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And when thy sons to fetters are consign’d,
To fetters, and the damp vault's dayless gloom,
Their country conquers with their martyrdom
And Freedom's fame finds wings on every wind.

Chillon ! thy prison is a holy place
And thy sad floor an altar, for 't was trod,
Until his very steps have left a trace
Worn as if thy cold pavement were a sod,
By Bonnivard ! May none those marks efface !
For they appeal from tyranny to God.

Lord Byron

CCX

ENGLAND AND SWITZERLAND

1802

Tone Vorliethe Mountains, reach a mighty voice :

"WO Voices are there, one is of the Sea,

In both from age to age thou didst rejoice,
They were thy chosen music, Liberty !

There came a tyrant, and with holy glee
Thou fought’st against him, — but hast vainly striven :
Thou from thy Alpine holds at length art driven
Where not a torrent murmurs heard by thee.

Of one deep bliss thine ear hath been bereft; Then cleave, O cleave to that which still is left — For, high-soul'd Maid, what sorrow would it be

That Mountain floods should thunder as before,
And Ocean bellow from his rocky shore,
And neither awful Voice be heard by Thee !

W. Wordsworth

CCXI

ON THE EXTINCTION OF THE VENETIAN

REPUBLIC.
NCE did She hold the gorgeous East in fee

And was the safeguard of the West; the worth
Of Venice did not fall below her birth,
Venice, the eldest child of liberty.

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She was a maiden city, bright and free;
No gụile seduced, no force could violate;
And when she took unto herself a mate,
She must espouse the everlasting Sea.

And what if she had seen those glories fade,
Those titles vanish, and that strength decay, --
Yet shall some tribute of regret be paid
When her long life hath reach'd its final day :
Men are we, and must grieve when even the shade
Of that which once was great has pass'd away.

W. Wordsworth

CCXII

LONDON, MDCCCII
FRIEND ! I know not which way I must look

For comfort, being, as I am, opprest
To think that now our life is only drest
For show; mean handiwork of craftsman, cook,

O

Or groom! We must run glittering like a brook
In the open sunshine, or we are unblest;
The wealthiest man among us is the best :
No grandeur now in Nature or in book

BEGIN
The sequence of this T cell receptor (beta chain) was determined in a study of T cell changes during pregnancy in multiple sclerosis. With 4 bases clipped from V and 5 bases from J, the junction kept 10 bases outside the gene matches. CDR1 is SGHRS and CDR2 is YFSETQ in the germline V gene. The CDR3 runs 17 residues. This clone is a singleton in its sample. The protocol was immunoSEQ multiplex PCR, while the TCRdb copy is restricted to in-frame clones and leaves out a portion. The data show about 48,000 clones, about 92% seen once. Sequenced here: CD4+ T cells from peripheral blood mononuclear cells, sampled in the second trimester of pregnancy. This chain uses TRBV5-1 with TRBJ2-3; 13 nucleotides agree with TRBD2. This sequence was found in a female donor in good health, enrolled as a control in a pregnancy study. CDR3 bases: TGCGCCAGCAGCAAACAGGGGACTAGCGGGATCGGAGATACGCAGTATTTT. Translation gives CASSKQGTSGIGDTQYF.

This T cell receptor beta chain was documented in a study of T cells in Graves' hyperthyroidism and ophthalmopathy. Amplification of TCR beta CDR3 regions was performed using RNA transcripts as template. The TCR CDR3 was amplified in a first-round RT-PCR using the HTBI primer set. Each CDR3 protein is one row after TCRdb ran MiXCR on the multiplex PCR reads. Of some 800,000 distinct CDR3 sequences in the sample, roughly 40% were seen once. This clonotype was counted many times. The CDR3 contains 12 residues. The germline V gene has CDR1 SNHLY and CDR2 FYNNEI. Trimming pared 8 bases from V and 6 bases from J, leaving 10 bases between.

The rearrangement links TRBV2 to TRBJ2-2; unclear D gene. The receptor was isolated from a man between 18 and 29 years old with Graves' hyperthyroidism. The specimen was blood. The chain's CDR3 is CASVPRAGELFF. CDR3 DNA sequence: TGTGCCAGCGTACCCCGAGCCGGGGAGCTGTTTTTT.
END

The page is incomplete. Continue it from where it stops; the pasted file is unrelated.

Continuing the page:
Delights us. Rapine, avarice, expense,
This is idolatry ; and these we adore :
Plain living and high thinking are no more :

The homely beauty of the good old cause
Is gone ; our peace, our fearful innocence,
And pure religion breathing household laws.

W. Wordsworth

CCXIII

THE SAME

M

ILTON! thou shouldst be living at this, hour :

England hath need of thee : she is a fen Of stagnant waters : altar, sword, and pen, Fireside, the heroic wealth of hall and bower,

Have forfeited their ancient English dower
Of inward happiness. We are selfish men :
O! raise us up, return to us again ;
And give us manners, virtue, freedom, power.

Thy soul was like a Star, and dwelt apart:
Thou hadst a voice whose sound was like the sea,
Pure as the naked heavens, majestic, free;

So didst thou travel on life's common way
In cheerful godliness; and yet thy heart
The lowliest duties on herself did lay.

W. Wordsworth.

CCXIV

W

THEN I have borne in memory what has tamed

When men change swords for ledgers, and desert
The student's bower for gold,

some fears unnamed

I had, my Country! !- am I to be blamed ?
But when I think of thee, and what thou art,
Verily, in the bottom of my heart
Of those unfilial fears I am ashamed.

For dearly must we prize thee; we who find
In thee a bulwark of the cause of men ;
And I by my affection was beguiled :

What wonder if a Poet now and then,
Among the many movements of his mind,
Felt for thee as a lover or a child !

W. Wordsworth

CCXV

HOHENLINDEN

O

N Linden, when the sun was low,

All bloodless lay the untrodden snow;
And dark as winter was the flow

of Iser, rolling rapidly.

;

But Linden saw another sight,
When the drum beat at dead of night
Commanding fires of death to light

The darkness of her scenery.

By torch and trumpet fast array'd
Each horseman drew his battle-blade,
And furious every charger neigh'd

To join the dreadful revelry.

Then shook the hills with thunder riven; Then rush'd the steed, to battle driven ; And louder than the bolts of Heaven

Far flash'd the red artillery.

But redder yet that light shall glow
On Linden's hills of stainéd snow;
And bloodier yet the torrent flow

Of Iser, rolling rapidly.

'Tis morn; but scarce yon level sun Can pierce the war-clouds, rolling dun, Where furious Frank and fiery Hun

Shout in their sulphurous canopy.

The combat deepens. On, ye Brave
Who rush to glory, or the grave !
Wave, Munich, all thy banners wave,

And charge with all thy chivalry !

Few, few shall part, where many meet !
The snow shall be their winding-sheet,
And every turf beneath their feet
Shall be a soldier's sepulchre.

T. Campbell

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